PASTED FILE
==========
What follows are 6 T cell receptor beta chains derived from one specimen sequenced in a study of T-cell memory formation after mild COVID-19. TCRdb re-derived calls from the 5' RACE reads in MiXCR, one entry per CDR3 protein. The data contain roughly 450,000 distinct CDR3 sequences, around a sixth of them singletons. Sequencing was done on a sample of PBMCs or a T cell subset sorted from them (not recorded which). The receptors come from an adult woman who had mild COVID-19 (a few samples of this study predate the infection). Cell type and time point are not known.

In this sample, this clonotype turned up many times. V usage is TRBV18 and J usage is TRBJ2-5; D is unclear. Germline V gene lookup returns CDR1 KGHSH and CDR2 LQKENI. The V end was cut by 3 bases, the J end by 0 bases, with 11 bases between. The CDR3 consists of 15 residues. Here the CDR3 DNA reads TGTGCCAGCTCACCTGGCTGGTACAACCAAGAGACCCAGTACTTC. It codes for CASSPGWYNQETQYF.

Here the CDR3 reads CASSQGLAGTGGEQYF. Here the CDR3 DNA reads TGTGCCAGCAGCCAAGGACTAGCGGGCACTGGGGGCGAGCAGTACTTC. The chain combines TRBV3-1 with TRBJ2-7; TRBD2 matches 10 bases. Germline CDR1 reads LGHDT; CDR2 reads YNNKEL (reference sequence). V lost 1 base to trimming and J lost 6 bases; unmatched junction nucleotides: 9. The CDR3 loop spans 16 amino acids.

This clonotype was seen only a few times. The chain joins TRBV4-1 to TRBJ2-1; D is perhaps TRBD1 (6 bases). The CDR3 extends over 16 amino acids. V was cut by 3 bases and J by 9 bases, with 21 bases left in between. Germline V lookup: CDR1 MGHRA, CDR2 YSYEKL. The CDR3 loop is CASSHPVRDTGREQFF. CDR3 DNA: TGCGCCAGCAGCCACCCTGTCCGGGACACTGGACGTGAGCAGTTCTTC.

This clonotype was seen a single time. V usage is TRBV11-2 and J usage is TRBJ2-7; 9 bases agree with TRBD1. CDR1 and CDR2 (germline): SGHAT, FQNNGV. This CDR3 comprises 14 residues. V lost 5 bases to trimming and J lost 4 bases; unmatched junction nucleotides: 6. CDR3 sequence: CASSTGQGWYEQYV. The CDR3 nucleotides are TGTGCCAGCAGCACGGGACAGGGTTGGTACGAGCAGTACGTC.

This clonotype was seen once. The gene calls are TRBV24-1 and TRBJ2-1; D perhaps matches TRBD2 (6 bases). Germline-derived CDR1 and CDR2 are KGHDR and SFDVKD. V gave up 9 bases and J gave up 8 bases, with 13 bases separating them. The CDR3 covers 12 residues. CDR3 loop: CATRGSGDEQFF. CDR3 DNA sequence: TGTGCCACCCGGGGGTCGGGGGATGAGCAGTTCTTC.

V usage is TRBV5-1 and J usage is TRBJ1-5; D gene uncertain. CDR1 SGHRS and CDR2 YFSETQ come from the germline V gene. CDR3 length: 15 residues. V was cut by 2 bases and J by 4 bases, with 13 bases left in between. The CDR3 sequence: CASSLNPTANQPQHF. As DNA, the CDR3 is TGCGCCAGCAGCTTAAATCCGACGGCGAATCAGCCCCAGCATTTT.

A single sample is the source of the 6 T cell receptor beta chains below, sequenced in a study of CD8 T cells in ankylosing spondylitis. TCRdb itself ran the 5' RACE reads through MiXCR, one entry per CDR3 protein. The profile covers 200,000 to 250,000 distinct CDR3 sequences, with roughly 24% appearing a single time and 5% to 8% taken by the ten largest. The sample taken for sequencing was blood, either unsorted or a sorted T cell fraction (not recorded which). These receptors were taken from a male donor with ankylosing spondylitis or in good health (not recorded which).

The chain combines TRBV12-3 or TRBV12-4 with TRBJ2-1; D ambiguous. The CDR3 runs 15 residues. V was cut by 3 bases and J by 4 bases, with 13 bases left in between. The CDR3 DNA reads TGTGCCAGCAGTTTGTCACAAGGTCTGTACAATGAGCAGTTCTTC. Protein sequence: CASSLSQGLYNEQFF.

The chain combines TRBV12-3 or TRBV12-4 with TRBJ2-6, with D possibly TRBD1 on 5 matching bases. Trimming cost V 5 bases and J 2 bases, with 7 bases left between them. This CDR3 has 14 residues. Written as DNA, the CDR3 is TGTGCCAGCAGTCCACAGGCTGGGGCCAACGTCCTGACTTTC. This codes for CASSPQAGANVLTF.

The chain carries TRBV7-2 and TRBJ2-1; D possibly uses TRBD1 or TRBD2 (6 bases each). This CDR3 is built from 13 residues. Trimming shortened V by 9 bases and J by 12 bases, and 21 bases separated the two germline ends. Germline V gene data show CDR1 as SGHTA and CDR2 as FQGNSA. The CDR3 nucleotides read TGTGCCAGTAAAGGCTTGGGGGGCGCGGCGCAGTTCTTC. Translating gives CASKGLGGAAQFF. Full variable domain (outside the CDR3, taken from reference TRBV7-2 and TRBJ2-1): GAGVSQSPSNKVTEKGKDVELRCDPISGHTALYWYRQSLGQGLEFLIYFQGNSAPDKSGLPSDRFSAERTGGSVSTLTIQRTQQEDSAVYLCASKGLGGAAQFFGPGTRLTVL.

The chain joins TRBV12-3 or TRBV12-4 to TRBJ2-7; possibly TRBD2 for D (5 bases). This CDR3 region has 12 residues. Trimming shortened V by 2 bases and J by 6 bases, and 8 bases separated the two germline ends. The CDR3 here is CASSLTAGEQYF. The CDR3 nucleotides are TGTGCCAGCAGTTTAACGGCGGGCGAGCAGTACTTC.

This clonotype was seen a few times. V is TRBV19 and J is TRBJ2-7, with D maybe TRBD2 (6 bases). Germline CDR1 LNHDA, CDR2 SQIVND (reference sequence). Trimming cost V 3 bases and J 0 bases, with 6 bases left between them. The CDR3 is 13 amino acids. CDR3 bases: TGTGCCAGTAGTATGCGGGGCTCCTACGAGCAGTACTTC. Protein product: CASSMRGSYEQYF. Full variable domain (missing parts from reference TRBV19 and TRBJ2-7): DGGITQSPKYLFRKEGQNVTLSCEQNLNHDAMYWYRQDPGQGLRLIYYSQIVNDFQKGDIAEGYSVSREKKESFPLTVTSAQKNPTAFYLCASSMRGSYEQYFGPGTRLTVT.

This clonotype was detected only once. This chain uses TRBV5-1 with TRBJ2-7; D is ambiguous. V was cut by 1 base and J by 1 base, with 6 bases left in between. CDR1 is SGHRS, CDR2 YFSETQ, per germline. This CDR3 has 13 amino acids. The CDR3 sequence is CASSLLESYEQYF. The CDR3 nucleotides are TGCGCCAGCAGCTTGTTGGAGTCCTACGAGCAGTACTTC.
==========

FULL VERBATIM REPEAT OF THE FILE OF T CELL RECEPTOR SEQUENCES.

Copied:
What follows are 6 T cell receptor beta chains derived from one specimen sequenced in a study of T-cell memory formation after mild COVID-19. TCRdb re-derived calls from the 5' RACE reads in MiXCR, one entry per CDR3 protein. The data contain roughly 450,000 distinct CDR3 sequences, around a sixth of them singletons. Sequencing was done on a sample of PBMCs or a T cell subset sorted from them (not recorded which). The receptors come from an adult woman who had mild COVID-19 (a few samples of this study predate the infection). Cell type and time point are not known.

In this sample, this clonotype turned up many times. V usage is TRBV18 and J usage is TRBJ2-5; D is unclear. Germline V gene lookup returns CDR1 KGHSH and CDR2 LQKENI. The V end was cut by 3 bases, the J end by 0 bases, with 11 bases between. The CDR3 consists of 15 residues. Here the CDR3 DNA reads TGTGCCAGCTCACCTGGCTGGTACAACCAAGAGACCCAGTACTTC. It codes for CASSPGWYNQETQYF.

Here the CDR3 reads CASSQGLAGTGGEQYF. Here the CDR3 DNA reads TGTGCCAGCAGCCAAGGACTAGCGGGCACTGGGGGCGAGCAGTACTTC. The chain combines TRBV3-1 with TRBJ2-7; TRBD2 matches 10 bases. Germline CDR1 reads LGHDT; CDR2 reads YNNKEL (reference sequence). V lost 1 base to trimming and J lost 6 bases; unmatched junction nucleotides: 9. The CDR3 loop spans 16 amino acids.

This clonotype was seen only a few times. The chain joins TRBV4-1 to TRBJ2-1; D is perhaps TRBD1 (6 bases). The CDR3 extends over 16 amino acids. V was cut by 3 bases and J by 9 bases, with 21 bases left in between. Germline V lookup: CDR1 MGHRA, CDR2 YSYEKL. The CDR3 loop is CASSHPVRDTGREQFF. CDR3 DNA: TGCGCCAGCAGCCACCCTGTCCGGGACACTGGACGTGAGCAGTTCTTC.

This clonotype was seen a single time. V usage is TRBV11-2 and J usage is TRBJ2-7; 9 bases agree with TRBD1. CDR1 and CDR2 (germline): SGHAT, FQNNGV. This CDR3 comprises 14 residues. V lost 5 bases to trimming and J lost 4 bases; unmatched junction nucleotides: 6. CDR3 sequence: CASSTGQGWYEQYV. The CDR3 nucleotides are TGTGCCAGCAGCACGGGACAGGGTTGGTACGAGCAGTACGTC.

This clonotype was seen once. The gene calls are TRBV24-1 and TRBJ2-1; D perhaps matches TRBD2 (6 bases). Germline-derived CDR1 and CDR2 are KGHDR and SFDVKD. V gave up 9 bases and J gave up 8 bases, with 13 bases separating them. The CDR3 covers 12 residues. CDR3 loop: CATRGSGDEQFF. CDR3 DNA sequence: TGTGCCACCCGGGGGTCGGGGGATGAGCAGTTCTTC.

V usage is TRBV5-1 and J usage is TRBJ1-5; D gene uncertain. CDR1 SGHRS and CDR2 YFSETQ come from the germline V gene. CDR3 length: 15 residues. V was cut by 2 bases and J by 4 bases, with 13 bases left in between. The CDR3 sequence: CASSLNPTANQPQHF. As DNA, the CDR3 is TGCGCCAGCAGCTTAAATCCGACGGCGAATCAGCCCCAGCATTTT.

A single sample is the source of the 6 T cell receptor beta chains below, sequenced in a study of CD8 T cells in ankylosing spondylitis. TCRdb itself ran the 5' RACE reads through MiXCR, one entry per CDR3 protein. The profile covers 200,000 to 250,000 distinct CDR3 sequences, with roughly 24% appearing a single time and 5% to 8% taken by the ten largest. The sample taken for sequencing was blood, either unsorted or a sorted T cell fraction (not recorded which). These receptors were taken from a male donor with ankylosing spondylitis or in good health (not recorded which).

The chain combines TRBV12-3 or TRBV12-4 with TRBJ2-1; D ambiguous. The CDR3 runs 15 residues. V was cut by 3 bases and J by 4 bases, with 13 bases left in between. The CDR3 DNA reads TGTGCCAGCAGTTTGTCACAAGGTCTGTACAATGAGCAGTTCTTC. Protein sequence: CASSLSQGLYNEQFF.

The chain combines TRBV12-3 or TRBV12-4 with TRBJ2-6, with D possibly TRBD1 on 5 matching bases. Trimming cost V 5 bases and J 2 bases, with 7 bases left between them. This CDR3 has 14 residues. Written as DNA, the CDR3 is TGTGCCAGCAGTCCACAGGCTGGGGCCAACGTCCTGACTTTC. This codes for CASSPQAGANVLTF.

The chain carries TRBV7-2 and TRBJ2-1; D possibly uses TRBD1 or TRBD2 (6 bases each). This CDR3 is built from 13 residues. Trimming shortened V by 9 bases and J by 12 bases, and 21 bases separated the two germline ends. Germline V gene data show CDR1 as SGHTA and CDR2 as FQGNSA. The CDR3 nucleotides read TGTGCCAGTAAAGGCTTGGGGGGCGCGGCGCAGTTCTTC. Translating gives CASKGLGGAAQFF. Full variable domain (outside the CDR3, taken from reference TRBV7-2 and TRBJ2-1): GAGVSQSPSNKVTEKGKDVELRCDPISGHTALYWYRQSLGQGLEFLIYFQGNSAPDKSGLPSDRFSAERTGGSVSTLTIQRTQQEDSAVYLCASKGLGGAAQFFGPGTRLTVL.

The chain joins TRBV12-3 or TRBV12-4 to TRBJ2-7; possibly TRBD2 for D (5 bases). This CDR3 region has 12 residues. Trimming shortened V by 2 bases and J by 6 bases, and 8 bases separated the two germline ends. The CDR3 here is CASSLTAGEQYF. The CDR3 nucleotides are TGTGCCAGCAGTTTAACGGCGGGCGAGCAGTACTTC.

This clonotype was seen a few times. V is TRBV19 and J is TRBJ2-7, with D maybe TRBD2 (6 bases). Germline CDR1 LNHDA, CDR2 SQIVND (reference sequence). Trimming cost V 3 bases and J 0 bases, with 6 bases left between them. The CDR3 is 13 amino acids. CDR3 bases: TGTGCCAGTAGTATGCGGGGCTCCTACGAGCAGTACTTC. Protein product: CASSMRGSYEQYF. Full variable domain (missing parts from reference TRBV19 and TRBJ2-7): DGGITQSPKYLFRKEGQNVTLSCEQNLNHDAMYWYRQDPGQGLRLIYYSQIVNDFQKGDIAEGYSVSREKKESFPLTVTSAQKNPTAFYLCASSMRGSYEQYFGPGTRLTVT.

This clonotype was detected only once. This chain uses TRBV5-1 with TRBJ2-7; D is ambiguous. V was cut by 1 base and J by 1 base, with 6 bases left in between. CDR1 is SGHRS, CDR2 YFSETQ, per germline. This CDR3 has 13 amino acids. The CDR3 sequence is CASSLLESYEQYF. The CDR3 nucleotides are TGCGCCAGCAGCTTGTTGGAGTCCTACGAGCAGTACTTC.